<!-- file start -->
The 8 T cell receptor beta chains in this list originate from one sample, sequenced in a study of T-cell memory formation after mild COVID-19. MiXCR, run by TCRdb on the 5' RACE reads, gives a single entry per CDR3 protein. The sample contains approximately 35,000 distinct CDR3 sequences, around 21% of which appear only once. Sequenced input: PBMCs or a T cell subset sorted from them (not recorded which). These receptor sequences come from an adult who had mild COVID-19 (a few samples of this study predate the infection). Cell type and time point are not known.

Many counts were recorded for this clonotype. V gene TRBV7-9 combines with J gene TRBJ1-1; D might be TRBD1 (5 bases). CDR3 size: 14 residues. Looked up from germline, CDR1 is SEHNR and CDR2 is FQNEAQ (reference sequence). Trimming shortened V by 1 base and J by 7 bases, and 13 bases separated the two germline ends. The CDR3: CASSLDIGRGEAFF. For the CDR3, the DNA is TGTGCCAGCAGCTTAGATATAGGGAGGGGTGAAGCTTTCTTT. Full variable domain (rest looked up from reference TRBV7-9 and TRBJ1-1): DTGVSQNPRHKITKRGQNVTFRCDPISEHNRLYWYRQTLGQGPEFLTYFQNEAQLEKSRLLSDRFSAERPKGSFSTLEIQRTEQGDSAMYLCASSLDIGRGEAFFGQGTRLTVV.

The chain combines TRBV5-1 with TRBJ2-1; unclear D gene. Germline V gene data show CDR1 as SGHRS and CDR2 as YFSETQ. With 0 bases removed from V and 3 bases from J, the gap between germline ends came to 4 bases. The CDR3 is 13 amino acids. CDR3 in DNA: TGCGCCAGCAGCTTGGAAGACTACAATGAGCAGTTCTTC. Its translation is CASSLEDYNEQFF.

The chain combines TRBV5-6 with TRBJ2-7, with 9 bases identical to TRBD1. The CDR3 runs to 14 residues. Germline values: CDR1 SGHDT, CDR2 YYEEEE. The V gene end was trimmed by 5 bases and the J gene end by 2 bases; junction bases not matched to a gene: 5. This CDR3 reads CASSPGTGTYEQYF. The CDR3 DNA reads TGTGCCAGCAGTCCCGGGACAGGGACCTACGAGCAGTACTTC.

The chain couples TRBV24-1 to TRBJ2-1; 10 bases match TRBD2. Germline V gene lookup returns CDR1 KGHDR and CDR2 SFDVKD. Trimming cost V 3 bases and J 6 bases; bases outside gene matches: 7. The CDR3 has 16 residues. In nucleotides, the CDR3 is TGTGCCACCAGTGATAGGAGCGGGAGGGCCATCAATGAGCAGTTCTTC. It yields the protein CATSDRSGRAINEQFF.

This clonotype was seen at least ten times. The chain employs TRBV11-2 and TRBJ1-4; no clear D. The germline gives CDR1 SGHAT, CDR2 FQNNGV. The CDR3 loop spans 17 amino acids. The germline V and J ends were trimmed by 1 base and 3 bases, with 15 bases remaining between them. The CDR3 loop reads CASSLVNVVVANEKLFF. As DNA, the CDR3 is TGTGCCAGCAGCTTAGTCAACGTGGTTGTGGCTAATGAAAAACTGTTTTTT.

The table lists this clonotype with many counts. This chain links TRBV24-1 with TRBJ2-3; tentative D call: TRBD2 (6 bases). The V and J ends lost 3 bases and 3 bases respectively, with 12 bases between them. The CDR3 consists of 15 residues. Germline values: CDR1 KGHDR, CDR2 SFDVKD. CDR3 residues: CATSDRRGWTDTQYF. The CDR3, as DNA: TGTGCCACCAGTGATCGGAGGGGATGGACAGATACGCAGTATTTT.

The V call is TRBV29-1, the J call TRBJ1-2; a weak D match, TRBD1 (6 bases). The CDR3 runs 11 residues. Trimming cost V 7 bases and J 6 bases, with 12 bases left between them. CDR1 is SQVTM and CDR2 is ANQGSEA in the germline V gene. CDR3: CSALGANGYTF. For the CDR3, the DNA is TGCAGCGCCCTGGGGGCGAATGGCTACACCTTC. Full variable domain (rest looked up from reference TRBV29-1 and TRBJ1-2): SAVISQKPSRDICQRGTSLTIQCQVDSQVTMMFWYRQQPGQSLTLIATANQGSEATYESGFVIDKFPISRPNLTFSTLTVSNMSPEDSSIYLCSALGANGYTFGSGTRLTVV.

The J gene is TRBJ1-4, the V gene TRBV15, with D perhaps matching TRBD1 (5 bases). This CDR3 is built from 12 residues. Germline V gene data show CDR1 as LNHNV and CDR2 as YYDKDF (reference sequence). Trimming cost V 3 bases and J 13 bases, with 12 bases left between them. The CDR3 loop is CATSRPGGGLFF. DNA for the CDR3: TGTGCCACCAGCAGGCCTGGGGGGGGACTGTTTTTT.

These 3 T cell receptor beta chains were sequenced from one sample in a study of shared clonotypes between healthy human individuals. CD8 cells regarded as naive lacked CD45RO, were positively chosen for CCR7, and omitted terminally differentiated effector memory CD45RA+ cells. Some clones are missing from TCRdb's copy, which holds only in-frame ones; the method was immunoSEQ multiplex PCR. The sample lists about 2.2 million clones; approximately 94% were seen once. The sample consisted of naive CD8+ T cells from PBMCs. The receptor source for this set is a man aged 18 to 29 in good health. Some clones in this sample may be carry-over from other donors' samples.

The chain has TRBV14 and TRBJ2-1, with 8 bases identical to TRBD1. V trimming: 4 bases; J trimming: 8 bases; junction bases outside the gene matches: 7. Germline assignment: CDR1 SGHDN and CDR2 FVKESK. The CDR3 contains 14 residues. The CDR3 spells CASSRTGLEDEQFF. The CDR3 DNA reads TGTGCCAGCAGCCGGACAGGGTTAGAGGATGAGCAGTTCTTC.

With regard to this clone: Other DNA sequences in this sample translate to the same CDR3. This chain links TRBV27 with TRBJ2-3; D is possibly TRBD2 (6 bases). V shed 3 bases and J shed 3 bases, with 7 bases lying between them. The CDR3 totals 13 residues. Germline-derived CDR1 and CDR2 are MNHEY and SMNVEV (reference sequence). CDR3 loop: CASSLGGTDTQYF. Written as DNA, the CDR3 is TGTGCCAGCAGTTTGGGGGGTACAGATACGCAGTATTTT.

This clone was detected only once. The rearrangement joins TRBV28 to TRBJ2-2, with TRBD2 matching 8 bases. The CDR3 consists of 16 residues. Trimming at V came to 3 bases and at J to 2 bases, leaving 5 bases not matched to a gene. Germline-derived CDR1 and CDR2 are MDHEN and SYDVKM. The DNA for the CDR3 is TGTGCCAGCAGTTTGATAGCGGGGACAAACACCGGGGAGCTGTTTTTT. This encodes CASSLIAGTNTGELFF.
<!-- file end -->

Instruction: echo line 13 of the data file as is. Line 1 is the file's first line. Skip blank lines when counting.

This clone was detected only once. The rearrangement joins TRBV28 to TRBJ2-2, with TRBD2 matching 8 bases. The CDR3 consists of 16 residues. Trimming at V came to 3 bases and at J to 2 bases, leaving 5 bases not matched to a gene. Germline-derived CDR1 and CDR2 are MDHEN and SYDVKM. The DNA for the CDR3 is TGTGCCAGCAGTTTGATAGCGGGGACAAACACCGGGGAGCTGTTTTTT. This encodes CASSLIAGTNTGELFF.